"It is troubling how many people expect applause, recognition, when they have not even begun to learn an art or craft. Instant success is the order of the day; 'I want it now!' I wonder whether this is not part of our corruption by machines. Machines do things very quickly and outside the natural rhythm of life, and we are indignant if a car doesn't start at the first try. So the few things that we still do, such as cooking (though there are TV dinners!), knitting, gardening, anything at all that cannot be hurried, have a very particular value." (May Sarton, Journal of a Solitude, W W Norton, 1973, 15.)

Gospel for the Fourteenth Sunday in Ordinary Time (8 July 2018)

Gospel Notes by Michael Whelan SM

He left that place and came to his hometown, and his disciples followed him. On the sabbath he began to teach in the synagogue, and many who heard him were astounded. They said, “Where did this man get all this? What is this wisdom that has been given to him? What deeds of power are being done by his hands! Is not this the carpenter, the son of Mary and brother of James and Joses and Judas and Simon, and are not his sisters here with us?” And they took offense at him. Then Jesus said to them, “Prophets are not without honor, except in their hometown, and among their own kin, and in their own house.” And he could do no deed of power there, except that he laid his hands on a few sick people and cured them. And he was amazed at their unbelief. (Mark 6:1-6 – NRSV)

Introductory notes


All three Synoptic Gospels report the rejection of Jesus by the people in his hometown – Matthew 13:53-58, Luke 4:16-30. John also alludes to it the Prologue (1:11). Though each of the Gospel writers situates it at different points and in different ways, it is reasonable to accept as a fact of Jesus’ life that there was some kind of significant conflict with his own people. One commentary notes of this report that it is “a narrative that is deeply rooted in the historical ministry of Jesus while being freely adapted to the theologies of the individual gospels”. (J R Donahue, & D J Harrington, The Gospel of Mark, Collegeville, MN: The Liturgical Press, 2002, 186.)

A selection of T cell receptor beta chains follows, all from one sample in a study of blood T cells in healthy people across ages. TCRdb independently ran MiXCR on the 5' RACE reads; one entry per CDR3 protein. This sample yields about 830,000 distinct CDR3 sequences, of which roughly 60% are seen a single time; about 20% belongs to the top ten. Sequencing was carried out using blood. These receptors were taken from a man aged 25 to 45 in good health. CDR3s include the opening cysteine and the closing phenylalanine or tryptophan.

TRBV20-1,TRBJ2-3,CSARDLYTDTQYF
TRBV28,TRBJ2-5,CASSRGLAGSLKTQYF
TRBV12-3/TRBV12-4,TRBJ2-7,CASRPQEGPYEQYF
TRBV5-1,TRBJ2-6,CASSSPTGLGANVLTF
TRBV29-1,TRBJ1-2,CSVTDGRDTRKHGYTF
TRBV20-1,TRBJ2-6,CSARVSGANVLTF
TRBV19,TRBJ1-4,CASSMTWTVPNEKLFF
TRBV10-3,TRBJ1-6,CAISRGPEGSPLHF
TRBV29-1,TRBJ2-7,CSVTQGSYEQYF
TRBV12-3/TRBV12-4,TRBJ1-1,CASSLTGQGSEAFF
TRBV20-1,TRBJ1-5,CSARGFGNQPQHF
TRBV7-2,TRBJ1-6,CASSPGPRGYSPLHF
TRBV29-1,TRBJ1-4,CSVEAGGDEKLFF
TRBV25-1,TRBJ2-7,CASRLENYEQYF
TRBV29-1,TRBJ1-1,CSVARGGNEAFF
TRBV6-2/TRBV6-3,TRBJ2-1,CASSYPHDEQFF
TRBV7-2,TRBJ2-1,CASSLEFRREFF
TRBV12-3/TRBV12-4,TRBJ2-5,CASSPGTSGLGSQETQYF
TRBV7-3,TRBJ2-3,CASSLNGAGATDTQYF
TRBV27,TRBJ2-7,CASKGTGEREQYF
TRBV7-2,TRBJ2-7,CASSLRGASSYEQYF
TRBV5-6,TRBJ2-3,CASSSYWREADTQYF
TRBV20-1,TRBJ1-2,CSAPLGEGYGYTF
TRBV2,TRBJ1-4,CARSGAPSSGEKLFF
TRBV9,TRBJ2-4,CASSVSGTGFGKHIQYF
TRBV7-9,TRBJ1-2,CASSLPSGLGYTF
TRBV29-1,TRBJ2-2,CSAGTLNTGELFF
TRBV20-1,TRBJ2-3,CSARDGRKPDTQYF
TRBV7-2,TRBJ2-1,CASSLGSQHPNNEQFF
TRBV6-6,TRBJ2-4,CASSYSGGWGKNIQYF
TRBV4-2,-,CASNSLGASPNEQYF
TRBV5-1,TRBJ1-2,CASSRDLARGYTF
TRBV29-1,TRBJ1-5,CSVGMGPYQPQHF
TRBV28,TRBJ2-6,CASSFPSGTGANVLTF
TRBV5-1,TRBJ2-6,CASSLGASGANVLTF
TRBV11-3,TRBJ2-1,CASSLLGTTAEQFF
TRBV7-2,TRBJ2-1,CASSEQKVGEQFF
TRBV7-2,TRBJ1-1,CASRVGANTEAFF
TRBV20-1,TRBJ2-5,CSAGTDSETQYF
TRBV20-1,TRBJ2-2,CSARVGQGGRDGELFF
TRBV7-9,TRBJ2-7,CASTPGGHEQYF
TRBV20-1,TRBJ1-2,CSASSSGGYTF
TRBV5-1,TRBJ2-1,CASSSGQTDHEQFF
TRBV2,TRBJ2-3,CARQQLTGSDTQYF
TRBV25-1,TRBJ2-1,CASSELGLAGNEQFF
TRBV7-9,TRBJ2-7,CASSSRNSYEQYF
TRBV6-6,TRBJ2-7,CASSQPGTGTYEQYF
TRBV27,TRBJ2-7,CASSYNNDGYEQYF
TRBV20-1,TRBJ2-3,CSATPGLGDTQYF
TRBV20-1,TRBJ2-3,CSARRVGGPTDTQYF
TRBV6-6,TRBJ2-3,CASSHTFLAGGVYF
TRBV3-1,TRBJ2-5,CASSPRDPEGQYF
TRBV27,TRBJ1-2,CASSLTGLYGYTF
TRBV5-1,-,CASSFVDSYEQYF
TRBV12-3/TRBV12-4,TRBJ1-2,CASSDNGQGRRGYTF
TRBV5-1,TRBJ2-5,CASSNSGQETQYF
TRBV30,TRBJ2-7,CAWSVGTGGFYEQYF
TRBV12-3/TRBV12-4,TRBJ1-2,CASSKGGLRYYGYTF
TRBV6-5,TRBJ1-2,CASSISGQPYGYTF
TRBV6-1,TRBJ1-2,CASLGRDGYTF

brother of James and Joses and Judas and Simon, and are not his sisters here with us: Donahue and Harrington write of this text: “The most debated historical issue surrounding this section (and 3:20–21, 31–35) is whether the brothers and sisters of Jesus were biological brothers and sisters and the other children of Mary and Joseph. Throughout church history three major solutions have evolved: (1) These were the natural children of Joseph and Mary; this opinion was held in the ancient church by Hegesippus (2nd c.), Tertullian (160–220 C.E.), and Helvidius (4th c.), and is held today by many non-Catholic scholars and recently by the Catholic scholars Rudolf Pesch (Marksuevangelium 1:322–24) and John P. Meier (A Marginal Jew 1:327–32); (2) the “Epiphanian” solution is that they were the children of Joseph by an earlier marriage; and (3) the view of Jerome is that they were “cousins” of Jesus, perhaps the sons of Mary’s sister. One or other of these latter views has been held by most Roman Catholics and by many non-Catholics too (see Richard Bauckham, “The Brothers and Sisters of Jesus: An Epiphanian Response,” CBQ 56 [1994] 686–700).

“None of these views would necessarily compromise the doctrine of the virginal conception of Jesus, since even if the brothers and sisters were natural children of Joseph and Mary they could have been born after Jesus (see Matt 1:25). Since the sources pertinent to the discussion of this question range widely through the NT, a commentary on Mark cannot address the issue adequately, nor is resolution of this issue important to understanding Mark. In Mark the natural family of Jesus, whether they are blood brothers and sisters, stepbrothers and stepsisters, or cousins, is suspicious of Jesus as being mad, regards him as a source of shame to the family, rejects him at Nazareth, and is supplanted by the new family gathered in response to Jesus’ teaching and presence (3:31–35; 10:29–31).” (J R Donahue & D J Harrington, op cit, 188.)